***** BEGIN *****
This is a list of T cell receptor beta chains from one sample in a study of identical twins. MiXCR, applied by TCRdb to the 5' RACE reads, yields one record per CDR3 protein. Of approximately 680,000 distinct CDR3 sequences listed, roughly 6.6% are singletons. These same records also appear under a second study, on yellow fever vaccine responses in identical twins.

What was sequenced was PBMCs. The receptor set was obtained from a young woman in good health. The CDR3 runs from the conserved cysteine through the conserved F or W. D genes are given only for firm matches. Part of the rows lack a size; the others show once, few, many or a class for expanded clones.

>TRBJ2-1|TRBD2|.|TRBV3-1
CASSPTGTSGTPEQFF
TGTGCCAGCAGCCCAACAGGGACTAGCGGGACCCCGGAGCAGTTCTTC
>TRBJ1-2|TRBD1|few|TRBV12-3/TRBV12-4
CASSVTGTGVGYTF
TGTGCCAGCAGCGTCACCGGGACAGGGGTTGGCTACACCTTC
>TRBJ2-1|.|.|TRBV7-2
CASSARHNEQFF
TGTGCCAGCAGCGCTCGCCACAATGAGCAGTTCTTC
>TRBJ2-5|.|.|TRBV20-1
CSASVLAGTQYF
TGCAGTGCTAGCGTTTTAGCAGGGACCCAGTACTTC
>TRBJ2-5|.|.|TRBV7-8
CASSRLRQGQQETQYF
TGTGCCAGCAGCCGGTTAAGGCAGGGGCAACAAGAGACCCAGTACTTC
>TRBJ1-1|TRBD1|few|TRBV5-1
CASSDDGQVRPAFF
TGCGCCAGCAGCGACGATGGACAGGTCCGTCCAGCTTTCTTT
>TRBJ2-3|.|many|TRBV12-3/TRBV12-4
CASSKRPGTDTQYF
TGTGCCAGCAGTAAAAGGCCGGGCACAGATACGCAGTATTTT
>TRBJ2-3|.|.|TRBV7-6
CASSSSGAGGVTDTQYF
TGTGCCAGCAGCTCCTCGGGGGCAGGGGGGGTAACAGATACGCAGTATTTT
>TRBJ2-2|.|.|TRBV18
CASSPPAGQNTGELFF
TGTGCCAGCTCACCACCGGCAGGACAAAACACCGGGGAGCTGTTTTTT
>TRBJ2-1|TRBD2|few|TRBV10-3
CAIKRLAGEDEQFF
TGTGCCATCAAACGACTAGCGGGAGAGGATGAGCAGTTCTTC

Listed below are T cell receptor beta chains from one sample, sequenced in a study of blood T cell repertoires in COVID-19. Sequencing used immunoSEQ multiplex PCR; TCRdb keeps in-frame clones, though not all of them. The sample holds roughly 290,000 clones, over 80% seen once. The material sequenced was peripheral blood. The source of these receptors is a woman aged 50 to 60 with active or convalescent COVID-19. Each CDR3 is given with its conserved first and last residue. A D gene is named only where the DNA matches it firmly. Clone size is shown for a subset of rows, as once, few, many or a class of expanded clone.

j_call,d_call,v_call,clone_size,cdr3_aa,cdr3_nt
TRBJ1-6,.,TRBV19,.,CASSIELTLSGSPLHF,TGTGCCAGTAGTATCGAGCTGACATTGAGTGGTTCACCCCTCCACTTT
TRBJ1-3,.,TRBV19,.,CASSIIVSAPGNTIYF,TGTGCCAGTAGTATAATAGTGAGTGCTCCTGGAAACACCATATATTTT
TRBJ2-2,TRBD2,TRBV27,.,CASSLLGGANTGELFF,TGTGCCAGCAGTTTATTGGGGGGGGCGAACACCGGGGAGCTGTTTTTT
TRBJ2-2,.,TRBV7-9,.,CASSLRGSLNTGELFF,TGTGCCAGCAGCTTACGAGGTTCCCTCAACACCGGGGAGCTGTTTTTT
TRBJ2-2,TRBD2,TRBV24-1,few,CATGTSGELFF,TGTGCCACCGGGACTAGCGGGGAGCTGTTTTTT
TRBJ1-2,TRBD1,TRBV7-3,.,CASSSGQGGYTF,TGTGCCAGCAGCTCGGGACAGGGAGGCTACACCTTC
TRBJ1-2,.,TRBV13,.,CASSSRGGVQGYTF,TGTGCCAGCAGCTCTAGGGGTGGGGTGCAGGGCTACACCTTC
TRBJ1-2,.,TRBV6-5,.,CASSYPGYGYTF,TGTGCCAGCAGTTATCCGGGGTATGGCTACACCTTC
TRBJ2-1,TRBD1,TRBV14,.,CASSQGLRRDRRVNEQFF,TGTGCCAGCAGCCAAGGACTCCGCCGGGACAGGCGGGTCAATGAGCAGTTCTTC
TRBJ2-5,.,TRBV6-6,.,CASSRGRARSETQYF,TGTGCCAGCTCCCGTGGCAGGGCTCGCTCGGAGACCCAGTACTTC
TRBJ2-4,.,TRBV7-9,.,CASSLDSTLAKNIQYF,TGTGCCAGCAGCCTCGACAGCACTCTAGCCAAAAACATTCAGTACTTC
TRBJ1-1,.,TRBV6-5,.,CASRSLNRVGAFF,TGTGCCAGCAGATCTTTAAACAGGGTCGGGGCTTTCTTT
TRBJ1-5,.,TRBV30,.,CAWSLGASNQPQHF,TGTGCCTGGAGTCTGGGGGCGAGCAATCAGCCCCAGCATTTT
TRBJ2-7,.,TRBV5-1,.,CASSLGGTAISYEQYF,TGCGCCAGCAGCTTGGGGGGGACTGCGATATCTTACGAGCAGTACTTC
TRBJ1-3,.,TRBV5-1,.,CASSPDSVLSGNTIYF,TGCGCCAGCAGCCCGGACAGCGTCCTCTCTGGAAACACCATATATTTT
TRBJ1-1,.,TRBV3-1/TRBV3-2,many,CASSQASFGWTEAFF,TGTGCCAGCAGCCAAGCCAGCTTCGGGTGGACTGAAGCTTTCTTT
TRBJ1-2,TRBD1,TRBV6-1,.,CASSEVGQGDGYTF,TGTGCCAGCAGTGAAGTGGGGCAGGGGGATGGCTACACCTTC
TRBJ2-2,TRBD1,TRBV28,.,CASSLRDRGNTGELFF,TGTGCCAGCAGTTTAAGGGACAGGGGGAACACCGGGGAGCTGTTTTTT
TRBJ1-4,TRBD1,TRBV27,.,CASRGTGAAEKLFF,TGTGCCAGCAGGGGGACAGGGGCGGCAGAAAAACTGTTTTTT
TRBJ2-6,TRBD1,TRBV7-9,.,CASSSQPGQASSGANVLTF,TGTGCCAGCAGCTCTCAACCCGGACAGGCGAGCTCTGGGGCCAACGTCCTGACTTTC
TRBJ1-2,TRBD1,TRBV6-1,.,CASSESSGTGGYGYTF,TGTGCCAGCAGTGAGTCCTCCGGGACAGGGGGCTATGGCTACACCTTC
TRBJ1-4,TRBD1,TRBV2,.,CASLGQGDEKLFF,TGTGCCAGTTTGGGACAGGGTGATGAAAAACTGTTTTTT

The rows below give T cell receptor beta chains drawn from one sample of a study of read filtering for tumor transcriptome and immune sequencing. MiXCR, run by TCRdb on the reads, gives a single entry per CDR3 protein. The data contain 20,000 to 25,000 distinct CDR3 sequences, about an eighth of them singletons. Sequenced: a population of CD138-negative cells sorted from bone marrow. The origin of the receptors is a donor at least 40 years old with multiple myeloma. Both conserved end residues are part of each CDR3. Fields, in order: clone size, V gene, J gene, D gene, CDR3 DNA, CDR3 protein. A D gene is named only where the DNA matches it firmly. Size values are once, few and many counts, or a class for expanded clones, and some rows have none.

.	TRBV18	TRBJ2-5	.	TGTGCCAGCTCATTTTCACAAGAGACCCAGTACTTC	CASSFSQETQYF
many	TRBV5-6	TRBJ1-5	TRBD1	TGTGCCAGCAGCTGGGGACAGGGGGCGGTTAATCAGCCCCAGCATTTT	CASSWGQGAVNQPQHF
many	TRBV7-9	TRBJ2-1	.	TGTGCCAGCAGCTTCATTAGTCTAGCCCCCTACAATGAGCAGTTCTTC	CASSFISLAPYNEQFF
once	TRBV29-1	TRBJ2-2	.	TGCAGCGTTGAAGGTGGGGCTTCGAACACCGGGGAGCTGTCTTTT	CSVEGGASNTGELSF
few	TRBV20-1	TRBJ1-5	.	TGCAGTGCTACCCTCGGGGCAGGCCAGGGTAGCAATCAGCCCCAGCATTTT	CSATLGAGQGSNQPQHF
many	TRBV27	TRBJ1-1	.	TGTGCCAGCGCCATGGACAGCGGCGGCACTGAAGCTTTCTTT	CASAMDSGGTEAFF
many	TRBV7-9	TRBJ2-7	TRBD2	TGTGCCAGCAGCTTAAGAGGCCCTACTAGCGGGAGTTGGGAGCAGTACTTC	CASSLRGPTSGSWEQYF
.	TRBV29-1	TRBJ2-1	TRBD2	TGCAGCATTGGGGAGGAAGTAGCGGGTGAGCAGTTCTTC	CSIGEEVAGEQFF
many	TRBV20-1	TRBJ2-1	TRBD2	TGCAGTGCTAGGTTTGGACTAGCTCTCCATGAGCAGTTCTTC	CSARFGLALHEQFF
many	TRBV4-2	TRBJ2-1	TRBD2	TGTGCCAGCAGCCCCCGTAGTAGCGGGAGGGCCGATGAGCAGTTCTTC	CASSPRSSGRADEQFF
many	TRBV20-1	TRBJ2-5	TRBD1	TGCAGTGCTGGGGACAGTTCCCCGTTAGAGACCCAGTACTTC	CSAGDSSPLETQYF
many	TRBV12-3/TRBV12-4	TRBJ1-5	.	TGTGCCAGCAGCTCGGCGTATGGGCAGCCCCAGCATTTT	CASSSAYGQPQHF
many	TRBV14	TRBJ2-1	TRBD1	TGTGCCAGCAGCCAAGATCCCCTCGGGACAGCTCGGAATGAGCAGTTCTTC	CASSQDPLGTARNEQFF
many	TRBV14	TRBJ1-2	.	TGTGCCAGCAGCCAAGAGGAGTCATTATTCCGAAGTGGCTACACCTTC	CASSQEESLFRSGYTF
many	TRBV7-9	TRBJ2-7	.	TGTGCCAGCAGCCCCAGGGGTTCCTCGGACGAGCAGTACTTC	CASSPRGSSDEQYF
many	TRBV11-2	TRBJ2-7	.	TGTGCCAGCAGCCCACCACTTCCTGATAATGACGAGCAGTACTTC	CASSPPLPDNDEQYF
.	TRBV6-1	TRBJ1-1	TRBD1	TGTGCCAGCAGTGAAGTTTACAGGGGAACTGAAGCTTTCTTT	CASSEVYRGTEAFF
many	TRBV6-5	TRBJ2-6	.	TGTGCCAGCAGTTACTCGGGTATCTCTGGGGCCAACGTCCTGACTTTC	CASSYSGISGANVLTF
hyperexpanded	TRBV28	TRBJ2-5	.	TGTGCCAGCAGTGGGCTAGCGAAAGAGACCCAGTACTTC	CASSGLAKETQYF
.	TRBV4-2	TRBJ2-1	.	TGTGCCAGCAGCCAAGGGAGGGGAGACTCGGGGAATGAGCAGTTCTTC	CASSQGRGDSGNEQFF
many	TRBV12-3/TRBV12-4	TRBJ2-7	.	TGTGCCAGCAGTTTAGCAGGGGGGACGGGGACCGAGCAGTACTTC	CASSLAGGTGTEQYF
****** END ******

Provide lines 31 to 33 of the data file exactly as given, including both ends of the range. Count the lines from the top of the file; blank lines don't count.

CAIKRLAGEDEQFF
TGTGCCATCAAACGACTAGCGGGAGAGGATGAGCAGTTCTTC

Listed below are T cell receptor beta chains from one sample, sequenced in a study of blood T cell repertoires in COVID-19. Sequencing used immunoSEQ multiplex PCR; TCRdb keeps in-frame clones, though not all of them. The sample holds roughly 290,000 clones, over 80% seen once. The material sequenced was peripheral blood. The source of these receptors is a woman aged 50 to 60 with active or convalescent COVID-19. Each CDR3 is given with its conserved first and last residue. A D gene is named only where the DNA matches it firmly. Clone size is shown for a subset of rows, as once, few, many or a class of expanded clone.